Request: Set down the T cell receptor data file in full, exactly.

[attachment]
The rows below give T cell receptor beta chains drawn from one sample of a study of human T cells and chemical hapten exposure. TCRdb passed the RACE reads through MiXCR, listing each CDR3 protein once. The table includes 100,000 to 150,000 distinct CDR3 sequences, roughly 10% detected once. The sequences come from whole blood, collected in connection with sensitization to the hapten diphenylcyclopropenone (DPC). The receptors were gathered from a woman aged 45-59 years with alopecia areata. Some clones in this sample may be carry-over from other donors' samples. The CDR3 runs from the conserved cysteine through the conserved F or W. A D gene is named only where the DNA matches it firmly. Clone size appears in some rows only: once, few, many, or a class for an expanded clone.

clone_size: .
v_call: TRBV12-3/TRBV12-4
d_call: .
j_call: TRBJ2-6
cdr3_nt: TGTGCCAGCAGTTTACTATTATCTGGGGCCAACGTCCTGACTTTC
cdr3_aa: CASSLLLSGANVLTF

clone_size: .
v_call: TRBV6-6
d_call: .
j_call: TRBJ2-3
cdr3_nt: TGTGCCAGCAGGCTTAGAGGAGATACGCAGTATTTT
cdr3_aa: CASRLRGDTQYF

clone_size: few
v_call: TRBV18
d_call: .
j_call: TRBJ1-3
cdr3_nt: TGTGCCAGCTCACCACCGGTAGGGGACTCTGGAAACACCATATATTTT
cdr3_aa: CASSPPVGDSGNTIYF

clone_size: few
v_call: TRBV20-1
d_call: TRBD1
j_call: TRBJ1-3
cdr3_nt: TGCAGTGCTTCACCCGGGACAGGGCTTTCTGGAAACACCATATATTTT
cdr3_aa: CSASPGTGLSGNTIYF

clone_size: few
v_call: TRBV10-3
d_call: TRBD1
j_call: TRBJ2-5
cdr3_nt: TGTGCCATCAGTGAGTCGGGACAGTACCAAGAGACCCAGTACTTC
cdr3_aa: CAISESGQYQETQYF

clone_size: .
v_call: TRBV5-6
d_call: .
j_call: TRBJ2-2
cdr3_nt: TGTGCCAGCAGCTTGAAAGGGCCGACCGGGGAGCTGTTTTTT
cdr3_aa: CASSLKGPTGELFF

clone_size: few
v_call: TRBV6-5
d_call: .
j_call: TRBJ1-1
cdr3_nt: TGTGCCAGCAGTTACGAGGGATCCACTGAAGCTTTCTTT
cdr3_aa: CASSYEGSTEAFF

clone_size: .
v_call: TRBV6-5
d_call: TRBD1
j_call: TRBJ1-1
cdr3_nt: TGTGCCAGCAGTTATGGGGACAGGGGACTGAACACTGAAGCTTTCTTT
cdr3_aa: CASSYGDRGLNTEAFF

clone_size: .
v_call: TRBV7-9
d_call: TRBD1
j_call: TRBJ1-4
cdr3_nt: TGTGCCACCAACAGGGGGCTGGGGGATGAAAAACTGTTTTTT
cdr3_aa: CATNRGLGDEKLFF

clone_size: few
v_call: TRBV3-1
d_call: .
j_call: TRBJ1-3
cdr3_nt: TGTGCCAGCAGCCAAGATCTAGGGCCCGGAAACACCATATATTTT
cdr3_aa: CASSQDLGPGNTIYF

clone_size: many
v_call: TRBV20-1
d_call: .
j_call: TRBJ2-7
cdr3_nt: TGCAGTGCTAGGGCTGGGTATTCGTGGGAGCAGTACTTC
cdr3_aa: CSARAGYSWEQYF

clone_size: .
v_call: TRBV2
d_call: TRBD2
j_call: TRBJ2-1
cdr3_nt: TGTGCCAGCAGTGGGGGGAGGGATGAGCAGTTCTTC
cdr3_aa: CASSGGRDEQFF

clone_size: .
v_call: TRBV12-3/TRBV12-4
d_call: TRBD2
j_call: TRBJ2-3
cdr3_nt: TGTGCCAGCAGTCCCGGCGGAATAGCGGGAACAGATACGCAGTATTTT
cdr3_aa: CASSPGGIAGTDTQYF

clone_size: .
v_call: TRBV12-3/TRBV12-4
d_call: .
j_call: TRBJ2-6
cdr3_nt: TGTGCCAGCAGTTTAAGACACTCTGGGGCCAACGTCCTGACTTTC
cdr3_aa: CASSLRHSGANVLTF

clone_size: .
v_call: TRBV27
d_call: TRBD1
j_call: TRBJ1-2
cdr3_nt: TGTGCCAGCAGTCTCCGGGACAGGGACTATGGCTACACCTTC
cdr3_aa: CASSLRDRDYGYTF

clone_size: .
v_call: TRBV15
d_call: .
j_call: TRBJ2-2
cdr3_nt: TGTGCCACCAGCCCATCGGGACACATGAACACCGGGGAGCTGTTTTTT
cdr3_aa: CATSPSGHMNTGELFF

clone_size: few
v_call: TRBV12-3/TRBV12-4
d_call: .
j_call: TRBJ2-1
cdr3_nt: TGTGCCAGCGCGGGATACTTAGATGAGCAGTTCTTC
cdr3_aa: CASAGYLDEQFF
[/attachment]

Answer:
The rows below give T cell receptor beta chains drawn from one sample of a study of human T cells and chemical hapten exposure. TCRdb passed the RACE reads through MiXCR, listing each CDR3 protein once. The table includes 100,000 to 150,000 distinct CDR3 sequences, roughly 10% detected once. The sequences come from whole blood, collected in connection with sensitization to the hapten diphenylcyclopropenone (DPC). The receptors were gathered from a woman aged 45-59 years with alopecia areata. Some clones in this sample may be carry-over from other donors' samples. The CDR3 runs from the conserved cysteine through the conserved F or W. A D gene is named only where the DNA matches it firmly. Clone size appears in some rows only: once, few, many, or a class for an expanded clone.

clone_size: .
v_call: TRBV12-3/TRBV12-4
d_call: .
j_call: TRBJ2-6
cdr3_nt: TGTGCCAGCAGTTTACTATTATCTGGGGCCAACGTCCTGACTTTC
cdr3_aa: CASSLLLSGANVLTF

clone_size: .
v_call: TRBV6-6
d_call: .
j_call: TRBJ2-3
cdr3_nt: TGTGCCAGCAGGCTTAGAGGAGATACGCAGTATTTT
cdr3_aa: CASRLRGDTQYF

clone_size: few
v_call: TRBV18
d_call: .
j_call: TRBJ1-3
cdr3_nt: TGTGCCAGCTCACCACCGGTAGGGGACTCTGGAAACACCATATATTTT
cdr3_aa: CASSPPVGDSGNTIYF

clone_size: few
v_call: TRBV20-1
d_call: TRBD1
j_call: TRBJ1-3
cdr3_nt: TGCAGTGCTTCACCCGGGACAGGGCTTTCTGGAAACACCATATATTTT
cdr3_aa: CSASPGTGLSGNTIYF

clone_size: few
v_call: TRBV10-3
d_call: TRBD1
j_call: TRBJ2-5
cdr3_nt: TGTGCCATCAGTGAGTCGGGACAGTACCAAGAGACCCAGTACTTC
cdr3_aa: CAISESGQYQETQYF

clone_size: .
v_call: TRBV5-6
d_call: .
j_call: TRBJ2-2
cdr3_nt: TGTGCCAGCAGCTTGAAAGGGCCGACCGGGGAGCTGTTTTTT
cdr3_aa: CASSLKGPTGELFF

clone_size: few
v_call: TRBV6-5
d_call: .
j_call: TRBJ1-1
cdr3_nt: TGTGCCAGCAGTTACGAGGGATCCACTGAAGCTTTCTTT
cdr3_aa: CASSYEGSTEAFF

clone_size: .
v_call: TRBV6-5
d_call: TRBD1
j_call: TRBJ1-1
cdr3_nt: TGTGCCAGCAGTTATGGGGACAGGGGACTGAACACTGAAGCTTTCTTT
cdr3_aa: CASSYGDRGLNTEAFF

clone_size: .
v_call: TRBV7-9
d_call: TRBD1
j_call: TRBJ1-4
cdr3_nt: TGTGCCACCAACAGGGGGCTGGGGGATGAAAAACTGTTTTTT
cdr3_aa: CATNRGLGDEKLFF

clone_size: few
v_call: TRBV3-1
d_call: .
j_call: TRBJ1-3
cdr3_nt: TGTGCCAGCAGCCAAGATCTAGGGCCCGGAAACACCATATATTTT
cdr3_aa: CASSQDLGPGNTIYF

clone_size: many
v_call: TRBV20-1
d_call: .
j_call: TRBJ2-7
cdr3_nt: TGCAGTGCTAGGGCTGGGTATTCGTGGGAGCAGTACTTC
cdr3_aa: CSARAGYSWEQYF

clone_size: .
v_call: TRBV2
d_call: TRBD2
j_call: TRBJ2-1
cdr3_nt: TGTGCCAGCAGTGGGGGGAGGGATGAGCAGTTCTTC
cdr3_aa: CASSGGRDEQFF

clone_size: .
v_call: TRBV12-3/TRBV12-4
d_call: TRBD2
j_call: TRBJ2-3
cdr3_nt: TGTGCCAGCAGTCCCGGCGGAATAGCGGGAACAGATACGCAGTATTTT
cdr3_aa: CASSPGGIAGTDTQYF

clone_size: .
v_call: TRBV12-3/TRBV12-4
d_call: .
j_call: TRBJ2-6
cdr3_nt: TGTGCCAGCAGTTTAAGACACTCTGGGGCCAACGTCCTGACTTTC
cdr3_aa: CASSLRHSGANVLTF

clone_size: .
v_call: TRBV27
d_call: TRBD1
j_call: TRBJ1-2
cdr3_nt: TGTGCCAGCAGTCTCCGGGACAGGGACTATGGCTACACCTTC
cdr3_aa: CASSLRDRDYGYTF

clone_size: .
v_call: TRBV15
d_call: .
j_call: TRBJ2-2
cdr3_nt: TGTGCCACCAGCCCATCGGGACACATGAACACCGGGGAGCTGTTTTTT
cdr3_aa: CATSPSGHMNTGELFF

clone_size: few
v_call: TRBV12-3/TRBV12-4
d_call: .
j_call: TRBJ2-1
cdr3_nt: TGTGCCAGCGCGGGATACTTAGATGAGCAGTTCTTC
cdr3_aa: CASAGYLDEQFF